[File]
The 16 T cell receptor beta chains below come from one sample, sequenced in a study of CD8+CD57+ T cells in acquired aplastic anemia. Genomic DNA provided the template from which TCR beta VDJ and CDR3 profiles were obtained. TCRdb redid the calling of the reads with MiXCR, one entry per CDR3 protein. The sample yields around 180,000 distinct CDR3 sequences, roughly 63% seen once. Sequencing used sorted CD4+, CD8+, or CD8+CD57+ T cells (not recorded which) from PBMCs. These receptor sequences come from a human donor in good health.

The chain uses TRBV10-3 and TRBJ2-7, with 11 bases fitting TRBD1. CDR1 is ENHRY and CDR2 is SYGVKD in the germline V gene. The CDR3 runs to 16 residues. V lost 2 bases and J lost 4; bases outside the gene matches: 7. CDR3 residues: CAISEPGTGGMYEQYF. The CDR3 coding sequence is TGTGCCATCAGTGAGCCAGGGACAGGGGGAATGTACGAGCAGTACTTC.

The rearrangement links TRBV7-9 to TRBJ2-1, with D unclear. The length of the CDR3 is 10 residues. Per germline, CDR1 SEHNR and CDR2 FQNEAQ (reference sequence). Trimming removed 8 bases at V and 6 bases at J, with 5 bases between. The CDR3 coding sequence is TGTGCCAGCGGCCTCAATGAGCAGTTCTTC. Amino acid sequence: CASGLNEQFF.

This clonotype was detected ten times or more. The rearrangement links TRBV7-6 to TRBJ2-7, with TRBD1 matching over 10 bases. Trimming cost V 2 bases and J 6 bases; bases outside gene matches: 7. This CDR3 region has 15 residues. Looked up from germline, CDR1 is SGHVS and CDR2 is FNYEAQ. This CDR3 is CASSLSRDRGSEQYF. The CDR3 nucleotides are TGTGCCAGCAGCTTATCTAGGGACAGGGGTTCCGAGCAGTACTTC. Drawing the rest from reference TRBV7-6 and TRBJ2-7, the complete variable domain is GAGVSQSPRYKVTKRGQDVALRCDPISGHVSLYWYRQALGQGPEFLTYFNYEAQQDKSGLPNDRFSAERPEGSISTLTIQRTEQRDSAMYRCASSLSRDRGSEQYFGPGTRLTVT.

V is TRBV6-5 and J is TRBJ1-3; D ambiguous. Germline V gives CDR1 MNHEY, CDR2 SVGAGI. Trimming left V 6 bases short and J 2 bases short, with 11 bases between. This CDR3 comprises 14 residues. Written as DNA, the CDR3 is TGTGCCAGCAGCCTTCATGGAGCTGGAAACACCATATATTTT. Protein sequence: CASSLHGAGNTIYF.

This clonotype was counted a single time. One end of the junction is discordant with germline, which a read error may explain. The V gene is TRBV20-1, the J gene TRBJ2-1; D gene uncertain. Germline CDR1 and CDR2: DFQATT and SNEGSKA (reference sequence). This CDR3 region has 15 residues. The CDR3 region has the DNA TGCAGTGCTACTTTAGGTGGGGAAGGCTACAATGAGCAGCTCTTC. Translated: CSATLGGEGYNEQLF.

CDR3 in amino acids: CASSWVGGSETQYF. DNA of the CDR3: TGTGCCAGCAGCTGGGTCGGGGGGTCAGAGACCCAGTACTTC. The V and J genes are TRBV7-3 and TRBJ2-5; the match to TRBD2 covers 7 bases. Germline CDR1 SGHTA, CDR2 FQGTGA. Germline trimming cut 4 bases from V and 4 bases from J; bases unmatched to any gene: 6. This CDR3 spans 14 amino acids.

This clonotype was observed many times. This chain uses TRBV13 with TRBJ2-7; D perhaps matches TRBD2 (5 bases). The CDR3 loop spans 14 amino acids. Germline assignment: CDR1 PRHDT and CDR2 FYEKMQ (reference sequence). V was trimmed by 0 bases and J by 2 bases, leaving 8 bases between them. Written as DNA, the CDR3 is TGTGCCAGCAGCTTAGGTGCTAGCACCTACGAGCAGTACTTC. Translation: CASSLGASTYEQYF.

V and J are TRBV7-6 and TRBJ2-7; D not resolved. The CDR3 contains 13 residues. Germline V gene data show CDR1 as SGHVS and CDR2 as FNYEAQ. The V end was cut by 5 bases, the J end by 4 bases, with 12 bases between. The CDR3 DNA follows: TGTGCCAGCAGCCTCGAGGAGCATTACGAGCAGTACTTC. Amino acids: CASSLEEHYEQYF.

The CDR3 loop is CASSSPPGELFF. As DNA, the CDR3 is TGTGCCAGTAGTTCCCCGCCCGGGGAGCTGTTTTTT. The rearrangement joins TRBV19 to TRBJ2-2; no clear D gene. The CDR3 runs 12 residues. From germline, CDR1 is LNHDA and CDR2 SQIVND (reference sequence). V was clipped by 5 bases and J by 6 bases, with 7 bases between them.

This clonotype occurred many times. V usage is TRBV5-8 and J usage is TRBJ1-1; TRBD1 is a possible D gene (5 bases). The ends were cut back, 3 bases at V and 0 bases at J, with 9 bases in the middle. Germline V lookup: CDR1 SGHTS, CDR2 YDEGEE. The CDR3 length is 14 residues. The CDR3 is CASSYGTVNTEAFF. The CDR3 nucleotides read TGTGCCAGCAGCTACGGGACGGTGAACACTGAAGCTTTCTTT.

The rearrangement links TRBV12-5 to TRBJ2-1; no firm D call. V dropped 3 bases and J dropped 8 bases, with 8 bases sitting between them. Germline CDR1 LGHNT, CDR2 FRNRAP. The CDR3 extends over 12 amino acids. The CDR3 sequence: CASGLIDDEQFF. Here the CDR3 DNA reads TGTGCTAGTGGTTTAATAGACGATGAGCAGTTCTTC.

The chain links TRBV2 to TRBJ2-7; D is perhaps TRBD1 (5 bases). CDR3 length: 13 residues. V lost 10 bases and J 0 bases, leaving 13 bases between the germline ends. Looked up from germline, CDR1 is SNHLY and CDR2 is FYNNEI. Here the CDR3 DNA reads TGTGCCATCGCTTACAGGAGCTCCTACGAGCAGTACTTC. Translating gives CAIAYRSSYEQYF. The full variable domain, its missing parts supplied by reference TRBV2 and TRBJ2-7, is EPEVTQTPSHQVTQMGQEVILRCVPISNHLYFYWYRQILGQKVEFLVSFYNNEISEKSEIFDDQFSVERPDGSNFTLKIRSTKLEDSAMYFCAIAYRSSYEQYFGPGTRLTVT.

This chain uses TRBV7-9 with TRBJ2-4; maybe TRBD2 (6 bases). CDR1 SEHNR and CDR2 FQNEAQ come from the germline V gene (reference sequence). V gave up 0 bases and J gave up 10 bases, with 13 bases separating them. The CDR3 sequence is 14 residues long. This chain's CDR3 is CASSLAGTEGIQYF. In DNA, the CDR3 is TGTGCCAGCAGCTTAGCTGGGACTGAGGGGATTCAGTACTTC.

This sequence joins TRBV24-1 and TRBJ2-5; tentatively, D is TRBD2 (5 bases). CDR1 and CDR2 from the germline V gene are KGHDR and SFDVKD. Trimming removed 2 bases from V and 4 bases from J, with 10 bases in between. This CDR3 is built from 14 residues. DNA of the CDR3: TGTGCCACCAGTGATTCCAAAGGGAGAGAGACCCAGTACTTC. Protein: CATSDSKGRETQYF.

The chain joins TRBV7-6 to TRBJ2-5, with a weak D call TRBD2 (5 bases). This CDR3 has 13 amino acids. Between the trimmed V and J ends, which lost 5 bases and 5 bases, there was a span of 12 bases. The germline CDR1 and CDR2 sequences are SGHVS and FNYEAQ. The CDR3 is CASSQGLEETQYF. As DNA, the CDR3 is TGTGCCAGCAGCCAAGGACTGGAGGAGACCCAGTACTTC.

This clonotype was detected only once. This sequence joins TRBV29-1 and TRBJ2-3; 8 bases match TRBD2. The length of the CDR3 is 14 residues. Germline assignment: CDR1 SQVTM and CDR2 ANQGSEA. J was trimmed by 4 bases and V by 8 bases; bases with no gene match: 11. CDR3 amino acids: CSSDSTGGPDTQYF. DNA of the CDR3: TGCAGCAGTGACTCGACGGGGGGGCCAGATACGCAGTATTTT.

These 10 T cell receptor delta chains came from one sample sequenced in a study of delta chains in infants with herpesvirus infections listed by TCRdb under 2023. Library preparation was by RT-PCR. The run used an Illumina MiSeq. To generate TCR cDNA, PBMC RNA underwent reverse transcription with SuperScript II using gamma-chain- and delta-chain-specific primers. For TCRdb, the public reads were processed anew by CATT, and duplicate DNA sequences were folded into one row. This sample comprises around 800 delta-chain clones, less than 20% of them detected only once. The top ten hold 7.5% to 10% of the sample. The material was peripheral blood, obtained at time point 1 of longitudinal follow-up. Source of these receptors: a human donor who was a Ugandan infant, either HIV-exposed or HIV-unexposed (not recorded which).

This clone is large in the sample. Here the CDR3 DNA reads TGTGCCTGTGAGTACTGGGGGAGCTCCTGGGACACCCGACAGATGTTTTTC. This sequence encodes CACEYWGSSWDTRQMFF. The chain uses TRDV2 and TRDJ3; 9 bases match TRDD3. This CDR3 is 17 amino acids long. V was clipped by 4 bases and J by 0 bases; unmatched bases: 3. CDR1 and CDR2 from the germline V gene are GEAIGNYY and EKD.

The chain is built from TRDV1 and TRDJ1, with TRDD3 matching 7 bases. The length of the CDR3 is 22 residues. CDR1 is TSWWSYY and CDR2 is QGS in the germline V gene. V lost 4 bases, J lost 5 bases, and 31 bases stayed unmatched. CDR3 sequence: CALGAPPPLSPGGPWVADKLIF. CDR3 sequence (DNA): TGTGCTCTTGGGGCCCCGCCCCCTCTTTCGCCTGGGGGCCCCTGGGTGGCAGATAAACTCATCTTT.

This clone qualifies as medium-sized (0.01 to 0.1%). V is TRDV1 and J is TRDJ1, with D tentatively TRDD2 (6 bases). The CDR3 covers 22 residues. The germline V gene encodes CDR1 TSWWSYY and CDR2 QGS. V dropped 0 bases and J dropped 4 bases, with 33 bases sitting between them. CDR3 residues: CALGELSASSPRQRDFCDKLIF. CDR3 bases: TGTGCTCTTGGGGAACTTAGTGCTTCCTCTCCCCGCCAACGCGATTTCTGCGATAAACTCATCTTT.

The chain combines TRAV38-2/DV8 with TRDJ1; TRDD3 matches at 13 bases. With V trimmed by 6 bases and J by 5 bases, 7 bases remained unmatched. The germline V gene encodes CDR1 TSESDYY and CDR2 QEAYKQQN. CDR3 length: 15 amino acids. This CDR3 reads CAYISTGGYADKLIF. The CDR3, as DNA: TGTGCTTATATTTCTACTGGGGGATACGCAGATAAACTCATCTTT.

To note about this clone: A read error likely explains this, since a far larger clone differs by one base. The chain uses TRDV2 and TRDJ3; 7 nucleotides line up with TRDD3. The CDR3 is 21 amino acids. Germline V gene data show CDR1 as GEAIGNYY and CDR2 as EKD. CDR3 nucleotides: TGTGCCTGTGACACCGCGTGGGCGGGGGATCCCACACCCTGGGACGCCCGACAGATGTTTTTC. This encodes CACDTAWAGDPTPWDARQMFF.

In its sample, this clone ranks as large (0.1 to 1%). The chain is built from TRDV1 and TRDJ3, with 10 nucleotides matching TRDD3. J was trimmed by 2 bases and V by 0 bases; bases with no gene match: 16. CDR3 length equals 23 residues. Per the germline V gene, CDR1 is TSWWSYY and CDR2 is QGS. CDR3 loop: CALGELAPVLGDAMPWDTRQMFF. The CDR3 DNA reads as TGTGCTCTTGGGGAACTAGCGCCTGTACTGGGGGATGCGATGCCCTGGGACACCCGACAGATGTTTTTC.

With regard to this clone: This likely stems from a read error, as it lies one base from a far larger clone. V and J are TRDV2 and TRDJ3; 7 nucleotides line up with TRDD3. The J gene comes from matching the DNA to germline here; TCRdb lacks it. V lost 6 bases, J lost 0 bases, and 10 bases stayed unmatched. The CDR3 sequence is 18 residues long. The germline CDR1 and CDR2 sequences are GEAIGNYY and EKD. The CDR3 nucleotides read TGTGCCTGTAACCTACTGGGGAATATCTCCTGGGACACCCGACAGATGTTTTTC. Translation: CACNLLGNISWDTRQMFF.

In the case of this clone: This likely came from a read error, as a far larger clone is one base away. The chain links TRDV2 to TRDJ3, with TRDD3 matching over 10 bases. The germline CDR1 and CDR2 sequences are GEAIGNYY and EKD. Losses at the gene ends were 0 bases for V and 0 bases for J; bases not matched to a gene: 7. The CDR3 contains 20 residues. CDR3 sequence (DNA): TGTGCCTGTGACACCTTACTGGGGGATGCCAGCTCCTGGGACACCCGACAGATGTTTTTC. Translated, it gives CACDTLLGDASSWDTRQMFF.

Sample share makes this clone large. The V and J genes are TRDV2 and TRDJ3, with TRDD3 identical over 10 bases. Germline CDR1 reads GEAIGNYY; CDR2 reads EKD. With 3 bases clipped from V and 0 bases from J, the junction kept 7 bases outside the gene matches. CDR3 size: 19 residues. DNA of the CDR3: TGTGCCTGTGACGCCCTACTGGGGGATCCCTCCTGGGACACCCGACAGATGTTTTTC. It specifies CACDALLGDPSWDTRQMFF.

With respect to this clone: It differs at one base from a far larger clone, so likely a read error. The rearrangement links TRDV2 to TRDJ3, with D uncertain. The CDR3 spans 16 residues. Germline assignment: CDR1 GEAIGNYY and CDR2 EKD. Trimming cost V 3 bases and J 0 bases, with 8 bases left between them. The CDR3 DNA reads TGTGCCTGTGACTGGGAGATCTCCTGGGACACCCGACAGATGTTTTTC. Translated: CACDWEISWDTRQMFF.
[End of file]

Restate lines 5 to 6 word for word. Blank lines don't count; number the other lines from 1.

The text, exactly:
V is TRBV6-5 and J is TRBJ1-3; D ambiguous. Germline V gives CDR1 MNHEY, CDR2 SVGAGI. Trimming left V 6 bases short and J 2 bases short, with 11 bases between. This CDR3 comprises 14 residues. Written as DNA, the CDR3 is TGTGCCAGCAGCCTTCATGGAGCTGGAAACACCATATATTTT. Protein sequence: CASSLHGAGNTIYF.

This clonotype was counted a single time. One end of the junction is discordant with germline, which a read error may explain. The V gene is TRBV20-1, the J gene TRBJ2-1; D gene uncertain. Germline CDR1 and CDR2: DFQATT and SNEGSKA (reference sequence). This CDR3 region has 15 residues. The CDR3 region has the DNA TGCAGTGCTACTTTAGGTGGGGAAGGCTACAATGAGCAGCTCTTC. Translated: CSATLGGEGYNEQLF.